The School has also launched a new website that enables HBS alumni to connect with one other based on a wide range of personal and professional interests. The website includes hundreds of stories that highlight the impact of HBS alumni and faculty in organizations and communities around the world.

Professor Robert Steven Kaplan, the School’s Senior Associate Dean for External Relations, spearheaded the effort to bring the voice of alumni into the campaign by enlisting several hundred alumni in committees, each of which explored topics that ultimately shaped the campaign themes and direction.

“The world turns to Harvard Business School for leadership not only because it is core to our mission,” said Kaplan, “but because our alumni are setting the example of true leadership by the impact they are making in large and small ways every day. They are the key to our future.”

The effort to engage alumni will begin in Boston on April 26 and extend around the world over the next 18 months as Nohria, Kaplan, and others from the School travel to alumni events across the United States, Canada, Asia, Europe, and Latin America.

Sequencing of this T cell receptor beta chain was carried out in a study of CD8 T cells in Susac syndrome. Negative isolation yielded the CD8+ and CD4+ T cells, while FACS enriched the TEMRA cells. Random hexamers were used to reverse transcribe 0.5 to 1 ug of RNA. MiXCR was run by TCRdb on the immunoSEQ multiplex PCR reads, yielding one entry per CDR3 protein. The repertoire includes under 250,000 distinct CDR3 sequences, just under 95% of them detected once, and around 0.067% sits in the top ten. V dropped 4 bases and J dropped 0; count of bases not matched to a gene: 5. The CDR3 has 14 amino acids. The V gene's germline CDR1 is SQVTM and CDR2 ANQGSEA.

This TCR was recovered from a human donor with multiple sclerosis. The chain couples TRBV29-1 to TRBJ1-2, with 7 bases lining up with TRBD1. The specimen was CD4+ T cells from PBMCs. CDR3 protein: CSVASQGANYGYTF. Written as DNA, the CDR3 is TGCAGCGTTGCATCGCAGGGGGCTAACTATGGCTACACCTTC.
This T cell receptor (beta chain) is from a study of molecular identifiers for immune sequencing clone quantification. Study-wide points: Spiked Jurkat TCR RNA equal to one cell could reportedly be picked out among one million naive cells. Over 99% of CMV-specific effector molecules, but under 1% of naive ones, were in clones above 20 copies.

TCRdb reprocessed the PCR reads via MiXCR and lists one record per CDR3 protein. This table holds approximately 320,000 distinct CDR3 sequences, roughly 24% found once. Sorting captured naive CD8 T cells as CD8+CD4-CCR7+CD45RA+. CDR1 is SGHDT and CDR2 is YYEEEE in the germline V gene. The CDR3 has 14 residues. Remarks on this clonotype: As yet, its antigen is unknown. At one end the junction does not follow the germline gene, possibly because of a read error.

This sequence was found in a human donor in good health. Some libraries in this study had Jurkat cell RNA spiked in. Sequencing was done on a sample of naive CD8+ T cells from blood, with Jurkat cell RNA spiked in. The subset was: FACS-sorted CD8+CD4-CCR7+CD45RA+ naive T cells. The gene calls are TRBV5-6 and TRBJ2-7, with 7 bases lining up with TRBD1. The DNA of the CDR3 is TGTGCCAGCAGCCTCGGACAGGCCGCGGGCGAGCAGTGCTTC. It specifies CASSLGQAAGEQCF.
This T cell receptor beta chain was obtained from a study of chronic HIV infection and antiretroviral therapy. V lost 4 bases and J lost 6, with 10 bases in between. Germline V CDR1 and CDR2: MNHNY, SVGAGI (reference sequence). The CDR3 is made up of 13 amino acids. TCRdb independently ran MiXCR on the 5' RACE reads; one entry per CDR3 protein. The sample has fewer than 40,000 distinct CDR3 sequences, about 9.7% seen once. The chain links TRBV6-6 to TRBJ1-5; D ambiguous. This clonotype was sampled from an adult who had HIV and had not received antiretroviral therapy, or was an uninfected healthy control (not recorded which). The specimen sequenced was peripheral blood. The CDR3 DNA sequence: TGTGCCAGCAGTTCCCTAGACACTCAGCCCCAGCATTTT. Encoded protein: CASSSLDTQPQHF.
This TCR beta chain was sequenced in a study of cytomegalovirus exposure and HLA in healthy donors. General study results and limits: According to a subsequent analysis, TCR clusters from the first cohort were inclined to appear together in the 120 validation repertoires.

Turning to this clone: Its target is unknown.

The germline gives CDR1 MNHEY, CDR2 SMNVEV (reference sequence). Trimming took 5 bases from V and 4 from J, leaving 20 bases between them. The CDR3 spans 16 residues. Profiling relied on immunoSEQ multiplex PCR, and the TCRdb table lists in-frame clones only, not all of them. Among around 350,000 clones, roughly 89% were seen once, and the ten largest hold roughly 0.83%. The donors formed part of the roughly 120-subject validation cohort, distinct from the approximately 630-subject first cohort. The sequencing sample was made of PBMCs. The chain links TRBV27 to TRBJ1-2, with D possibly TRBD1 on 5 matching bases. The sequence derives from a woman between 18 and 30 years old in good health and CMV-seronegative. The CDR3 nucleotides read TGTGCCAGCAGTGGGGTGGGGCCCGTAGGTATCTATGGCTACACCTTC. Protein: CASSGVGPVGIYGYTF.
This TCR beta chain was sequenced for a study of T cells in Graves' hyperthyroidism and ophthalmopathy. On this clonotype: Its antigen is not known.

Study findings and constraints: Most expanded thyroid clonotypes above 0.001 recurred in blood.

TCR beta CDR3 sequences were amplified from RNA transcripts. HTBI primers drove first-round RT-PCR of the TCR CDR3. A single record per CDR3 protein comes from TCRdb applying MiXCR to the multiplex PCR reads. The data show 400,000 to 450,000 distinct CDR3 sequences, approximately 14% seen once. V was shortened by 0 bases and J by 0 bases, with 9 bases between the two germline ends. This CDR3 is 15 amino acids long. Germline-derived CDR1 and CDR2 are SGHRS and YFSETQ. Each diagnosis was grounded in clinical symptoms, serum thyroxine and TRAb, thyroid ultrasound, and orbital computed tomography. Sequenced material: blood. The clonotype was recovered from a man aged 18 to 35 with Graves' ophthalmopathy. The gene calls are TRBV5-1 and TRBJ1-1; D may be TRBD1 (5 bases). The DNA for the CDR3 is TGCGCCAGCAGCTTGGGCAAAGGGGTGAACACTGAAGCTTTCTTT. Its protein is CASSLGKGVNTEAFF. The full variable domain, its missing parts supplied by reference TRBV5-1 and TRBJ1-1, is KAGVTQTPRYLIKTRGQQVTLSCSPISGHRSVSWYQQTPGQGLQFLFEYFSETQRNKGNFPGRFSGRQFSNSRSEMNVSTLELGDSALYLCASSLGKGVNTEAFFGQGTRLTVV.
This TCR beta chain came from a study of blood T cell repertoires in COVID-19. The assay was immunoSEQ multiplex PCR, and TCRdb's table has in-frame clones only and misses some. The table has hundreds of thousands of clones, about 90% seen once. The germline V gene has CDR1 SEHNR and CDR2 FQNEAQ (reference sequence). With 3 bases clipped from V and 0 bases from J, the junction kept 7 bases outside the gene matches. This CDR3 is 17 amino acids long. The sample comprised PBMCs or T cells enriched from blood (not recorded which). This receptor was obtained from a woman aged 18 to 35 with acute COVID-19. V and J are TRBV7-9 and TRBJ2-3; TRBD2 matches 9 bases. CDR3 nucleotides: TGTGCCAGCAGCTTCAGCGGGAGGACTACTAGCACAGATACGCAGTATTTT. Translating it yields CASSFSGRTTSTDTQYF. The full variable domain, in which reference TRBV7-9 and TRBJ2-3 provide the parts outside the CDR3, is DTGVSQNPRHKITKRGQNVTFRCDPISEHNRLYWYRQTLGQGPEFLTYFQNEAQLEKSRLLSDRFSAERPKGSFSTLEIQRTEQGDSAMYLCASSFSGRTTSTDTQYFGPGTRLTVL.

Brian Kenny

About Harvard Business School

Founded in 1908 as part of Harvard University, Harvard Business School is located on a 40-acre campus in Boston. Its faculty of more than 250 offers full-time programs leading to the MBA and PhD degrees, as well as more than 175 Executive Education programs, and Harvard Business School Online, the School’s digital learning platform. For more than a century, faculty have drawn on their research, their experience in working with organizations worldwide, and their passion for teaching, to educate leaders who make a difference in the world. The School and its curriculum attract the boldest thinkers and the most collaborative learners who will go on to shape the practice of business and entrepreneurship around the globe.